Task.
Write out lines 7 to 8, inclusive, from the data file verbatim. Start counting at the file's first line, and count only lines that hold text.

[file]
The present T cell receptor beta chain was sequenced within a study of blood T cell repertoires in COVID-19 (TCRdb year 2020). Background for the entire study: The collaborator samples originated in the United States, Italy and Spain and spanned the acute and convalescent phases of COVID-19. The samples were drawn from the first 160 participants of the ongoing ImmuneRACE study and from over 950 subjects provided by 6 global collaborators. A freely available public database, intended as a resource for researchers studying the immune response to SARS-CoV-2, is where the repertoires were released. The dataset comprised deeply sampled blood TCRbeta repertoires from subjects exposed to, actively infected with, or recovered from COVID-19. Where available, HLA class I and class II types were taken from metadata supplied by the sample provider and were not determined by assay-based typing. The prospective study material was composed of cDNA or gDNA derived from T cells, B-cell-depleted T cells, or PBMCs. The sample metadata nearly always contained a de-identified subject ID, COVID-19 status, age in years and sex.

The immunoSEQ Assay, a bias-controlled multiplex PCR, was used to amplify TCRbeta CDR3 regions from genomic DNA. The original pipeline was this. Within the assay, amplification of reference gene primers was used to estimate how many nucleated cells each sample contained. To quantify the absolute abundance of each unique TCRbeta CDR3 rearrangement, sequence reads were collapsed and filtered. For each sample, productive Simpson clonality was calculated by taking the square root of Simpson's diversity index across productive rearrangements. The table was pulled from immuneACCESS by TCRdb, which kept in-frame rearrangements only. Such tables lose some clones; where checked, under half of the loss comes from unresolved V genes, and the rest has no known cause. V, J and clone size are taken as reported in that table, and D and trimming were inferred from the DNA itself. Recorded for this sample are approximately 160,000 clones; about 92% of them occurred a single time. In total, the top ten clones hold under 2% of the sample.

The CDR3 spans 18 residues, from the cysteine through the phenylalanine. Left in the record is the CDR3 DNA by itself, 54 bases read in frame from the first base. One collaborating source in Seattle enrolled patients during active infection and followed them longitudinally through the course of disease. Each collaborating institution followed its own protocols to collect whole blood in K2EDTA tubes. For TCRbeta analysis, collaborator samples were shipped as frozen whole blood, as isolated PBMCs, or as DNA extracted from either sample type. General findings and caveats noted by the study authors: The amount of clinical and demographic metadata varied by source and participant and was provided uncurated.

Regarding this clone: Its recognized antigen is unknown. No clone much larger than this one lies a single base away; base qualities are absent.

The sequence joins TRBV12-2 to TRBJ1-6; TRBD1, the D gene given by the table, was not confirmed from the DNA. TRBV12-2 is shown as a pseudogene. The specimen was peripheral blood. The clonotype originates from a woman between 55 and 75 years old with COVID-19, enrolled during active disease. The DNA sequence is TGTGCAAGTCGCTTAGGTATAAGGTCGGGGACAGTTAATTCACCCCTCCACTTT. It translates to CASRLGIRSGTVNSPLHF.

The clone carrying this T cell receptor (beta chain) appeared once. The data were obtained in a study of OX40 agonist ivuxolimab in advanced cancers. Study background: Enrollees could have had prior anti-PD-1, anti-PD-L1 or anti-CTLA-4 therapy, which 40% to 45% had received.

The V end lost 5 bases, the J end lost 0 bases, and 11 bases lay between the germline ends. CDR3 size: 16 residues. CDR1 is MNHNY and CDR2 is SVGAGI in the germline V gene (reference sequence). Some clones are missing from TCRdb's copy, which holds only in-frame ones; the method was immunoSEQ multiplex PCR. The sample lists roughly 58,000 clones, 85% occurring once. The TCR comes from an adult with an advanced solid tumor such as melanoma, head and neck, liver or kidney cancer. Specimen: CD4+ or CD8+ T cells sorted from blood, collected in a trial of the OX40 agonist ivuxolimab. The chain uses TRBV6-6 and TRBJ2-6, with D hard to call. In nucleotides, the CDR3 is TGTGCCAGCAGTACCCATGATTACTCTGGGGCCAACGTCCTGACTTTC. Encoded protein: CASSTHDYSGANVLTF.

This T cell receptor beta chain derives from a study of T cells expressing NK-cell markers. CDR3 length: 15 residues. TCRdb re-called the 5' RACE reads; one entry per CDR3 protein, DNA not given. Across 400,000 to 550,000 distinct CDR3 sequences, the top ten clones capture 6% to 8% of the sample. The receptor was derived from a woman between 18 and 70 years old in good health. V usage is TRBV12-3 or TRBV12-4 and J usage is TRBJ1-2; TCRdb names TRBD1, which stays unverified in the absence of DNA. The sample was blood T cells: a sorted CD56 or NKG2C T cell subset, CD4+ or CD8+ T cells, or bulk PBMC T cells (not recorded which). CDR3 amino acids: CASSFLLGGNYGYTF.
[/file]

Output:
The V end lost 5 bases, the J end lost 0 bases, and 11 bases lay between the germline ends. CDR3 size: 16 residues. CDR1 is MNHNY and CDR2 is SVGAGI in the germline V gene (reference sequence). Some clones are missing from TCRdb's copy, which holds only in-frame ones; the method was immunoSEQ multiplex PCR. The sample lists roughly 58,000 clones, 85% occurring once. The TCR comes from an adult with an advanced solid tumor such as melanoma, head and neck, liver or kidney cancer. Specimen: CD4+ or CD8+ T cells sorted from blood, collected in a trial of the OX40 agonist ivuxolimab. The chain uses TRBV6-6 and TRBJ2-6, with D hard to call. In nucleotides, the CDR3 is TGTGCCAGCAGTACCCATGATTACTCTGGGGCCAACGTCCTGACTTTC. Encoded protein: CASSTHDYSGANVLTF.

This T cell receptor beta chain derives from a study of T cells expressing NK-cell markers. CDR3 length: 15 residues. TCRdb re-called the 5' RACE reads; one entry per CDR3 protein, DNA not given. Across 400,000 to 550,000 distinct CDR3 sequences, the top ten clones capture 6% to 8% of the sample. The receptor was derived from a woman between 18 and 70 years old in good health. V usage is TRBV12-3 or TRBV12-4 and J usage is TRBJ1-2; TCRdb names TRBD1, which stays unverified in the absence of DNA. The sample was blood T cells: a sorted CD56 or NKG2C T cell subset, CD4+ or CD8+ T cells, or bulk PBMC T cells (not recorded which). CDR3 amino acids: CASSFLLGGNYGYTF.